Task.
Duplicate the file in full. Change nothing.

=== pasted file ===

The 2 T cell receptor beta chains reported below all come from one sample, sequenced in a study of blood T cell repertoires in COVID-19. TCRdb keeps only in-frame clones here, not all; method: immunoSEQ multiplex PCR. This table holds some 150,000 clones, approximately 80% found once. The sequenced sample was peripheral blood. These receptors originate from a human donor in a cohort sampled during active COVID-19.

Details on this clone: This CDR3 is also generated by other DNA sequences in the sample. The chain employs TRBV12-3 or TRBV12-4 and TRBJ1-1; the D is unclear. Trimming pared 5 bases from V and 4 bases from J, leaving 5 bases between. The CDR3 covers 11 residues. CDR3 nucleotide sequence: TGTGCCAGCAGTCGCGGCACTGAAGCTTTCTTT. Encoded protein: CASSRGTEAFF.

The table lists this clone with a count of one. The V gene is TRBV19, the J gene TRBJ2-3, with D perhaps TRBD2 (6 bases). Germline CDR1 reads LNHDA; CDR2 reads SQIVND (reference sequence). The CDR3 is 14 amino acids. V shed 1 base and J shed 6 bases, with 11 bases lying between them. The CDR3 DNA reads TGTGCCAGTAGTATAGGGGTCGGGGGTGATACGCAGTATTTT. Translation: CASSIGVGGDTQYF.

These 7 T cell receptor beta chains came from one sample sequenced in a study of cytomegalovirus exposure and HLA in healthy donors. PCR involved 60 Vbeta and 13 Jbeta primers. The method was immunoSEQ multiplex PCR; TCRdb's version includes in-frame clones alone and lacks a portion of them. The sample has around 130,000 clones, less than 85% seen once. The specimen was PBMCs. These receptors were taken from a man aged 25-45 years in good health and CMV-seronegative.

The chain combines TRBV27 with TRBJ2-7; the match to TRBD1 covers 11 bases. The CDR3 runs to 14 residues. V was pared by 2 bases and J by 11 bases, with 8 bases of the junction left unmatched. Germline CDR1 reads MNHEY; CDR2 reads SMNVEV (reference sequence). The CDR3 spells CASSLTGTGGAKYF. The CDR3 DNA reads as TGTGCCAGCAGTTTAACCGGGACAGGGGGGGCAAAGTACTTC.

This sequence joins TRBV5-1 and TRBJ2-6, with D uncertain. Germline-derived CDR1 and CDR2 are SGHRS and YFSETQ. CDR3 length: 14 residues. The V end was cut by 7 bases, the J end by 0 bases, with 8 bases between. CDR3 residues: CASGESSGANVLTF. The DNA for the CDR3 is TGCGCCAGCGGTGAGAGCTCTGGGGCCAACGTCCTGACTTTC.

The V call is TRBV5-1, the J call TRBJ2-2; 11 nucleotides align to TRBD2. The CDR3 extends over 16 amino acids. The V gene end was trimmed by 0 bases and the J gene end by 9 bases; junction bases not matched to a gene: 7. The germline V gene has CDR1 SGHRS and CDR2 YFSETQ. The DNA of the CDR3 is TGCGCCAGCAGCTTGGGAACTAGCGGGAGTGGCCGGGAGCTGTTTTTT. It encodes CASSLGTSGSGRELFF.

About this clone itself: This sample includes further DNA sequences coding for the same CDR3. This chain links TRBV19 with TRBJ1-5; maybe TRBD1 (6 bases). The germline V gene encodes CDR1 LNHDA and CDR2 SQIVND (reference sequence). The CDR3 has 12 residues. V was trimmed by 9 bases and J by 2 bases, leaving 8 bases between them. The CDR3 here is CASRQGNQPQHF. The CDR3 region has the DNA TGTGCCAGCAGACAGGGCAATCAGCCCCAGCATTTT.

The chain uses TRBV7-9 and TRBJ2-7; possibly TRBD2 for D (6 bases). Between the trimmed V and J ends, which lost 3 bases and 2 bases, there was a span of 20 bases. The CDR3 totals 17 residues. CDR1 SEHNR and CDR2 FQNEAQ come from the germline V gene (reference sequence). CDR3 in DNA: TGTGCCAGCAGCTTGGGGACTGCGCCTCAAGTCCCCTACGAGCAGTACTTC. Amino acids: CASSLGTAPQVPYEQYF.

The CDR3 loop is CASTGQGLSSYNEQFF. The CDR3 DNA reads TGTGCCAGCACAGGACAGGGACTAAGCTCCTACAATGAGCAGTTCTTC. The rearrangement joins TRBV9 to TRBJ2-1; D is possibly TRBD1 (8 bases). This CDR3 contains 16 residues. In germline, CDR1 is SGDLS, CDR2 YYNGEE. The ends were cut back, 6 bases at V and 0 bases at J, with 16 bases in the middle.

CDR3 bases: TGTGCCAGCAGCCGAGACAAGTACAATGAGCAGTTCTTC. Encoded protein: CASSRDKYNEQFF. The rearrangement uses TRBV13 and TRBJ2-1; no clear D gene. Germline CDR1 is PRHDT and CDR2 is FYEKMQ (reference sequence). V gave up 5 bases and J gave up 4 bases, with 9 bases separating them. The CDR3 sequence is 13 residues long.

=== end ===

The 2 T cell receptor beta chains reported below all come from one sample, sequenced in a study of blood T cell repertoires in COVID-19. TCRdb keeps only in-frame clones here, not all; method: immunoSEQ multiplex PCR. This table holds some 150,000 clones, approximately 80% found once. The sequenced sample was peripheral blood. These receptors originate from a human donor in a cohort sampled during active COVID-19.

Details on this clone: This CDR3 is also generated by other DNA sequences in the sample. The chain employs TRBV12-3 or TRBV12-4 and TRBJ1-1; the D is unclear. Trimming pared 5 bases from V and 4 bases from J, leaving 5 bases between. The CDR3 covers 11 residues. CDR3 nucleotide sequence: TGTGCCAGCAGTCGCGGCACTGAAGCTTTCTTT. Encoded protein: CASSRGTEAFF.

The table lists this clone with a count of one. The V gene is TRBV19, the J gene TRBJ2-3, with D perhaps TRBD2 (6 bases). Germline CDR1 reads LNHDA; CDR2 reads SQIVND (reference sequence). The CDR3 is 14 amino acids. V shed 1 base and J shed 6 bases, with 11 bases lying between them. The CDR3 DNA reads TGTGCCAGTAGTATAGGGGTCGGGGGTGATACGCAGTATTTT. Translation: CASSIGVGGDTQYF.

These 7 T cell receptor beta chains came from one sample sequenced in a study of cytomegalovirus exposure and HLA in healthy donors. PCR involved 60 Vbeta and 13 Jbeta primers. The method was immunoSEQ multiplex PCR; TCRdb's version includes in-frame clones alone and lacks a portion of them. The sample has around 130,000 clones, less than 85% seen once. The specimen was PBMCs. These receptors were taken from a man aged 25-45 years in good health and CMV-seronegative.

The chain combines TRBV27 with TRBJ2-7; the match to TRBD1 covers 11 bases. The CDR3 runs to 14 residues. V was pared by 2 bases and J by 11 bases, with 8 bases of the junction left unmatched. Germline CDR1 reads MNHEY; CDR2 reads SMNVEV (reference sequence). The CDR3 spells CASSLTGTGGAKYF. The CDR3 DNA reads as TGTGCCAGCAGTTTAACCGGGACAGGGGGGGCAAAGTACTTC.

This sequence joins TRBV5-1 and TRBJ2-6, with D uncertain. Germline-derived CDR1 and CDR2 are SGHRS and YFSETQ. CDR3 length: 14 residues. The V end was cut by 7 bases, the J end by 0 bases, with 8 bases between. CDR3 residues: CASGESSGANVLTF. The DNA for the CDR3 is TGCGCCAGCGGTGAGAGCTCTGGGGCCAACGTCCTGACTTTC.

The V call is TRBV5-1, the J call TRBJ2-2; 11 nucleotides align to TRBD2. The CDR3 extends over 16 amino acids. The V gene end was trimmed by 0 bases and the J gene end by 9 bases; junction bases not matched to a gene: 7. The germline V gene has CDR1 SGHRS and CDR2 YFSETQ. The DNA of the CDR3 is TGCGCCAGCAGCTTGGGAACTAGCGGGAGTGGCCGGGAGCTGTTTTTT. It encodes CASSLGTSGSGRELFF.

About this clone itself: This sample includes further DNA sequences coding for the same CDR3. This chain links TRBV19 with TRBJ1-5; maybe TRBD1 (6 bases). The germline V gene encodes CDR1 LNHDA and CDR2 SQIVND (reference sequence). The CDR3 has 12 residues. V was trimmed by 9 bases and J by 2 bases, leaving 8 bases between them. The CDR3 here is CASRQGNQPQHF. The CDR3 region has the DNA TGTGCCAGCAGACAGGGCAATCAGCCCCAGCATTTT.

The chain uses TRBV7-9 and TRBJ2-7; possibly TRBD2 for D (6 bases). Between the trimmed V and J ends, which lost 3 bases and 2 bases, there was a span of 20 bases. The CDR3 totals 17 residues. CDR1 SEHNR and CDR2 FQNEAQ come from the germline V gene (reference sequence). CDR3 in DNA: TGTGCCAGCAGCTTGGGGACTGCGCCTCAAGTCCCCTACGAGCAGTACTTC. Amino acids: CASSLGTAPQVPYEQYF.

The CDR3 loop is CASTGQGLSSYNEQFF. The CDR3 DNA reads TGTGCCAGCACAGGACAGGGACTAAGCTCCTACAATGAGCAGTTCTTC. The rearrangement joins TRBV9 to TRBJ2-1; D is possibly TRBD1 (8 bases). This CDR3 contains 16 residues. In germline, CDR1 is SGDLS, CDR2 YYNGEE. The ends were cut back, 6 bases at V and 0 bases at J, with 16 bases in the middle.

CDR3 bases: TGTGCCAGCAGCCGAGACAAGTACAATGAGCAGTTCTTC. Encoded protein: CASSRDKYNEQFF. The rearrangement uses TRBV13 and TRBJ2-1; no clear D gene. Germline CDR1 is PRHDT and CDR2 is FYEKMQ (reference sequence). V gave up 5 bases and J gave up 4 bases, with 9 bases separating them. The CDR3 sequence is 13 residues long.